Detroit is well-known for its expanse of single-family homes. We’re currently looking at building out neighborhoods that are positioned to contribute to the multi-family housing fabric of the city. We’re currently fundraising to purchase commercial and multi-family buildings in Detroit’s core that will spur economic development, increase density, and create a 24/7 neighborhood. The other major project that we’re working on right now is called the Fitz Forward Neighborhood Revitalization project, a city-backed, public-private partnership that will eventually revitalize over 300 parcels of land, including existing homes, open lots, and parkland, across the Fitzgerald neighborhood in central Detroit.

AN: You spend a lot of time thinking about Detroit’s future and how to solve these big-picture problems. How is this mindset helpful as you start your new position leading NOMA?

I’m three months into my presidency and the biggest thing I want to be really mindful of is fundraising for the organization. As a woman, I think there’s a general consensus that we don’t directly ask for money—as if fundraising is a taboo thing to do. But as president, I want to commit to doing that, which coincidently ties into my fundraising efforts with Century Partners for the commercial property and multi-family housing fund I mentioned. Money is always part of the bigger picture in architecture, but it’s a new challenge for me to think about it so directly.  

Aerial view of Fitzgerald, Detroit

Aerial view of Detroit’s Fitzgerald neighborhood where Century Partners is working with the city to rethink 300 parcels of land. (Courtesy Fitz Forward/Century Partners)

AN: How could more money for your organization have an impact on architecture?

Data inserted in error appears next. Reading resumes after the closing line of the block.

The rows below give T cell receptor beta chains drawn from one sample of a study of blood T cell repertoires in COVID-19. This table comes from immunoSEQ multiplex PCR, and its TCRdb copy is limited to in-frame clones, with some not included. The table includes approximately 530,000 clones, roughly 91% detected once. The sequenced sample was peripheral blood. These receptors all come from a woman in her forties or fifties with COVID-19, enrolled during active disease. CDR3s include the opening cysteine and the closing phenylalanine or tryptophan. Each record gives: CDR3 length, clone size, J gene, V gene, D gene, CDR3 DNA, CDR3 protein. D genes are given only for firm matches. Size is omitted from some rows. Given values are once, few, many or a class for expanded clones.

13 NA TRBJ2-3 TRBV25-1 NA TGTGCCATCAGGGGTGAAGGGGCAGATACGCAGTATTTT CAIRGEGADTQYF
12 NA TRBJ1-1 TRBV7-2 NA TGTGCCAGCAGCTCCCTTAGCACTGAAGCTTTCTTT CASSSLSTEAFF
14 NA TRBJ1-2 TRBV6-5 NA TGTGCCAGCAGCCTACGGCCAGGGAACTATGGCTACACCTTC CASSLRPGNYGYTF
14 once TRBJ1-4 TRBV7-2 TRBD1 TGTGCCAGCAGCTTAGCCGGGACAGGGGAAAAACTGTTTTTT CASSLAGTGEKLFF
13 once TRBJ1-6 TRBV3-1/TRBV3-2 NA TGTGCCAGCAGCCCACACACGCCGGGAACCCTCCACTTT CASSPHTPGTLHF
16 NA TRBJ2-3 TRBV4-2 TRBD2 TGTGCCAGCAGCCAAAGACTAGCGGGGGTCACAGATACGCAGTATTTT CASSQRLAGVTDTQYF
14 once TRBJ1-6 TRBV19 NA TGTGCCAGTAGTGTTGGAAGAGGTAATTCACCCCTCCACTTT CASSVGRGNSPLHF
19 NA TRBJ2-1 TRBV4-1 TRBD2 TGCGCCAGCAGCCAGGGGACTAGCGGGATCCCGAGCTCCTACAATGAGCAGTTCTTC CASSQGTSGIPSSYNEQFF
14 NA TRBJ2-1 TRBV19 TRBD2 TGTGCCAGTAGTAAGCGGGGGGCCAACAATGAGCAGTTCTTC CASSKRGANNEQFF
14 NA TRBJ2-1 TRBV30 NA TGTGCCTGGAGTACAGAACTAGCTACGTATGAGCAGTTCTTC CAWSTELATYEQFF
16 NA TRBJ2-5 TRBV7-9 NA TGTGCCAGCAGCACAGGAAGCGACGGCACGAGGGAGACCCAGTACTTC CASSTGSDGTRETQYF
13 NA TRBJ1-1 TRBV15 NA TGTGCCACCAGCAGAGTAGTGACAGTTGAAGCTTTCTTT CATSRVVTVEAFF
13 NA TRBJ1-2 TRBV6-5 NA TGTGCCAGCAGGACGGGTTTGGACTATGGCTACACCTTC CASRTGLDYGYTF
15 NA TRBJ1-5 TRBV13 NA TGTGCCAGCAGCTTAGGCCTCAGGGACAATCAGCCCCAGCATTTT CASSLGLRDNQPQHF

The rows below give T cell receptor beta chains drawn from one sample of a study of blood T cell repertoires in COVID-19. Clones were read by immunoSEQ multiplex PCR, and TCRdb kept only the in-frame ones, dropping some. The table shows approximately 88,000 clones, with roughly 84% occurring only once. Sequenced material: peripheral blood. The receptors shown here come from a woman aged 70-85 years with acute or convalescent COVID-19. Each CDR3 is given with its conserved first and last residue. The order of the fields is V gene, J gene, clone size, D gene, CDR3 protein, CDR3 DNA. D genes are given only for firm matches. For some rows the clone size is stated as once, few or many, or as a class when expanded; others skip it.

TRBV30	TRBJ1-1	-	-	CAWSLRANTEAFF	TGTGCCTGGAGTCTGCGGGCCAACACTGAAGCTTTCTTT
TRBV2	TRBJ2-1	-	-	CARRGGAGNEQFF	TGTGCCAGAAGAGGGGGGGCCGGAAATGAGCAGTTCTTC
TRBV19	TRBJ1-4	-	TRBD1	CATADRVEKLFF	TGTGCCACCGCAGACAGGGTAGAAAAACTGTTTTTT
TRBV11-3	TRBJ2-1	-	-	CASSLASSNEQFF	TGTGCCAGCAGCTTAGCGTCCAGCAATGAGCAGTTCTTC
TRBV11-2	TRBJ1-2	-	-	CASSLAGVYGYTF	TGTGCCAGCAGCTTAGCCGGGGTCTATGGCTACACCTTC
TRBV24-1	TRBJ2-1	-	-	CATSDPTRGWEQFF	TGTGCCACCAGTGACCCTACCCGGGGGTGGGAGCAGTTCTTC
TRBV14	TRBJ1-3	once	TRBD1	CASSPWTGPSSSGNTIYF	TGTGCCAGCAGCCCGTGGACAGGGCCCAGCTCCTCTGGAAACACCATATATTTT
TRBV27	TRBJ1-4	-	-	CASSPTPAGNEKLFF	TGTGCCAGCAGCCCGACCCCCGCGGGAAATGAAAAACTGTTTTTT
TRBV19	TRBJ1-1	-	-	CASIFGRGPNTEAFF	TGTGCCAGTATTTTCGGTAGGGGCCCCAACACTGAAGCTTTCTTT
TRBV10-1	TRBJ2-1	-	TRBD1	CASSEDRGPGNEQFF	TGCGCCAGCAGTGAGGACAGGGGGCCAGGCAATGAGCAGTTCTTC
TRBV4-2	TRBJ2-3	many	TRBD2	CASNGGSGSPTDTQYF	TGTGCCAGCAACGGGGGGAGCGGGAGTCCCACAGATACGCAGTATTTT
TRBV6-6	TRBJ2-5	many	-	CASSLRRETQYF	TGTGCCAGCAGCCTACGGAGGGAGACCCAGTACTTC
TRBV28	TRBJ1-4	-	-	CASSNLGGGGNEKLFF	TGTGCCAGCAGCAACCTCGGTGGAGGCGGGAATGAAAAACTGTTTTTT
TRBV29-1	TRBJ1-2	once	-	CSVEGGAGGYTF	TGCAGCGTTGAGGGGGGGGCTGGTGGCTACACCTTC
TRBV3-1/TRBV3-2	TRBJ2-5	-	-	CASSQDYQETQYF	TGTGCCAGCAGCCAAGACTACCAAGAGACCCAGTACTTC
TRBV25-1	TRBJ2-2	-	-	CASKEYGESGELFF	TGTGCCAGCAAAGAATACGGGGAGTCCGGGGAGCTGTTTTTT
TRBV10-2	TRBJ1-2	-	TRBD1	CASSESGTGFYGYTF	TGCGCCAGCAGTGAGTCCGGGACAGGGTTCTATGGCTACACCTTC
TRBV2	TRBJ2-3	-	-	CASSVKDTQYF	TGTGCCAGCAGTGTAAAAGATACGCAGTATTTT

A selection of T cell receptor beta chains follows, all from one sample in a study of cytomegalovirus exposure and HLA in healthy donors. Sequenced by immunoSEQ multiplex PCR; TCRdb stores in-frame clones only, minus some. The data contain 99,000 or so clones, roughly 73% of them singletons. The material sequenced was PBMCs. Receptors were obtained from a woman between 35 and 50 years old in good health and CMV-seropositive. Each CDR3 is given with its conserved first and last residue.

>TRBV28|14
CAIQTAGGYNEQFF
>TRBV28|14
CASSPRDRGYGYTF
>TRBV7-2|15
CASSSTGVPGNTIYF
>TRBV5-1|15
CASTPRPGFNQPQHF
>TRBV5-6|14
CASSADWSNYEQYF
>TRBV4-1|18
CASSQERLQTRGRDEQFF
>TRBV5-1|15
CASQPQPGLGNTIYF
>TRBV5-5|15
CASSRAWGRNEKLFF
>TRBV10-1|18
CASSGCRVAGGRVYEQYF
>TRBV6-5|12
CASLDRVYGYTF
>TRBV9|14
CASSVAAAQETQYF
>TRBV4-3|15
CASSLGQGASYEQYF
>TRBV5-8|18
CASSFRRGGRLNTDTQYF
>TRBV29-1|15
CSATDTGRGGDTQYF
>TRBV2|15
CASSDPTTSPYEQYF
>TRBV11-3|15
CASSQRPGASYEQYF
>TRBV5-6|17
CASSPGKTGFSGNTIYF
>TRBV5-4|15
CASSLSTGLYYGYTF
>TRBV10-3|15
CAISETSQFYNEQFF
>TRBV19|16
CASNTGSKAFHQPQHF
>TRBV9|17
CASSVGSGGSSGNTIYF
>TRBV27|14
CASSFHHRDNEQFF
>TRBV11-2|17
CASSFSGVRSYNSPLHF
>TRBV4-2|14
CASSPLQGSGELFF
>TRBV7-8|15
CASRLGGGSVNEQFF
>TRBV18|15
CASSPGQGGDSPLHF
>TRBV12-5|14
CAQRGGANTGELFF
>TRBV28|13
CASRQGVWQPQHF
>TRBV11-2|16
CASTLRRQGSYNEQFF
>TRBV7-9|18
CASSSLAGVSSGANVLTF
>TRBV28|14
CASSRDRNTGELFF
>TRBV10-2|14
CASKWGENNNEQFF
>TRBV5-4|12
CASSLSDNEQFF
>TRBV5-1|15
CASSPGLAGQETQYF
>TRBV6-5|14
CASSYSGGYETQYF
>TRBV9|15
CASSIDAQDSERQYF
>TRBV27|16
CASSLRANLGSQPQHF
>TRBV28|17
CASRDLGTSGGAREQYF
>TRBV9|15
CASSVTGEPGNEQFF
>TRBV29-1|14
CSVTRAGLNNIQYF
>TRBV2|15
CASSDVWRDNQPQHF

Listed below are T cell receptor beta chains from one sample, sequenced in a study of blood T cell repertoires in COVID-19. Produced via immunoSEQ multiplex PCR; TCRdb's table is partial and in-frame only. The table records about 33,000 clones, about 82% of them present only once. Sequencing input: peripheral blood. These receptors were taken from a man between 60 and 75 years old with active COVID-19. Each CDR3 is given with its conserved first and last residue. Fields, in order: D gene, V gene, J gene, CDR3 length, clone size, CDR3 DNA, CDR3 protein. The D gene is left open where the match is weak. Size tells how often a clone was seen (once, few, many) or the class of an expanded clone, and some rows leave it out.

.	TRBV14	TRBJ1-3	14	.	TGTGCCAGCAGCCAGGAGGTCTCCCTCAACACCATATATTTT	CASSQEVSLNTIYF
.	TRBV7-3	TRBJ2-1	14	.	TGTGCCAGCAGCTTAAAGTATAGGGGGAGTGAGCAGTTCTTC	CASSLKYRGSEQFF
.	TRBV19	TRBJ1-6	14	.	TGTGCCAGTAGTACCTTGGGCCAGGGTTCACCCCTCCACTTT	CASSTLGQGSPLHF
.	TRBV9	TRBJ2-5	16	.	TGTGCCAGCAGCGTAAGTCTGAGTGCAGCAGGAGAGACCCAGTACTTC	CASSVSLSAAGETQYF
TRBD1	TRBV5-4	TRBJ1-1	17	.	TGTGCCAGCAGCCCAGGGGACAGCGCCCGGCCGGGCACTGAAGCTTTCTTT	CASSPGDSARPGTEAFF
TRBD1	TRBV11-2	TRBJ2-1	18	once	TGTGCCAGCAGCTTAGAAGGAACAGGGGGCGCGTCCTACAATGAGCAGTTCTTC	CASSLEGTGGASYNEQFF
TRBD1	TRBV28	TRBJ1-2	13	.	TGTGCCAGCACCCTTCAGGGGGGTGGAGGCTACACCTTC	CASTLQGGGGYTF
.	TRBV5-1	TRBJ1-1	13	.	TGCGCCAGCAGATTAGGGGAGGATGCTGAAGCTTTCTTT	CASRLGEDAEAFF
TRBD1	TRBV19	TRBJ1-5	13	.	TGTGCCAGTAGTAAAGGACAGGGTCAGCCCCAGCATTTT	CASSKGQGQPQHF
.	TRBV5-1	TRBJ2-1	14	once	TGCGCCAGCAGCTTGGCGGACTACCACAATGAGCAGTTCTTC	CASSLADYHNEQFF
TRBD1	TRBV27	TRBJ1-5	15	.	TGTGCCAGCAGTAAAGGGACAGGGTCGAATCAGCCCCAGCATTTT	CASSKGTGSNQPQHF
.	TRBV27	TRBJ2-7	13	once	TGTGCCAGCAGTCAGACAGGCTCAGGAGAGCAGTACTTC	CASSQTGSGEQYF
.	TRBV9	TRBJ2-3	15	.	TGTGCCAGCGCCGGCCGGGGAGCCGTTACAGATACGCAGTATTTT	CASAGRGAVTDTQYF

I was recently possessed to say out loud in a podcast interview that if someone gave NOMA a million dollars, it could change the face of the profession. We’d have money to fuel our access-related programs like exposing K-5 students to architecture through classes and products, while middle and high school students could more deeply engage with our NOMA Project Pipeline summer camps. College students, especially aspiring architects of color, need help with studio supplies, technology, housing, transportation, and scholarships.

As the first millennial president of NOMA, I’ve also begun considering how the architecture profession can alleviate the student debt crisis. Many of my colleagues have really high levels of student debt coupled with comparatively low professional salaries (consider lawyers and doctors) and limited flexibility and financial freedom. How can we as an organization motivate or incentivize people to pursue architecture knowing that compensation is a challenge and the student loan debt is higher than ever? We will miss out on some really talented people if things don’t change.

This is also a diversity issue. Minorities in particular struggle with this given the wealth gap. NOMA is about getting people to believe in the power of diversity and the success of companies and organizations who support that vision. I want to make the case that investing in NOMA is investing in the future of a more diverse and equitable profession, which can help build more diverse and equitable cities.

AN: So you think addressing the architecture’s internal inequalities would have a trickle-down effect on not only the way firms are set up, but how projects and cities get built?

I absolutely think that there is a correlation between who is empowered to author the built environment and how that environment shapes the well-being of the community that it serves. In the words of Winston Churchill, “we shape our buildings and thereafter our buildings shape us.” I believe that this statement holds true and I would add that the heightened diversity of our built environment stewards (developers, architects, builders, real estate brokers, etc.) will contribute to a more thoughtful and responsive set of buildings, spaces, and places that will equate to more sustainable cities. I believe in quadruple bottom line sustainability—incorporating financial, ecological, social and cultural priorities. While everyone in the development process has a particular purpose and role, I think that the more we see greater cohesion between those quadruple bottom line priorities, the better off our cities will be moving forward.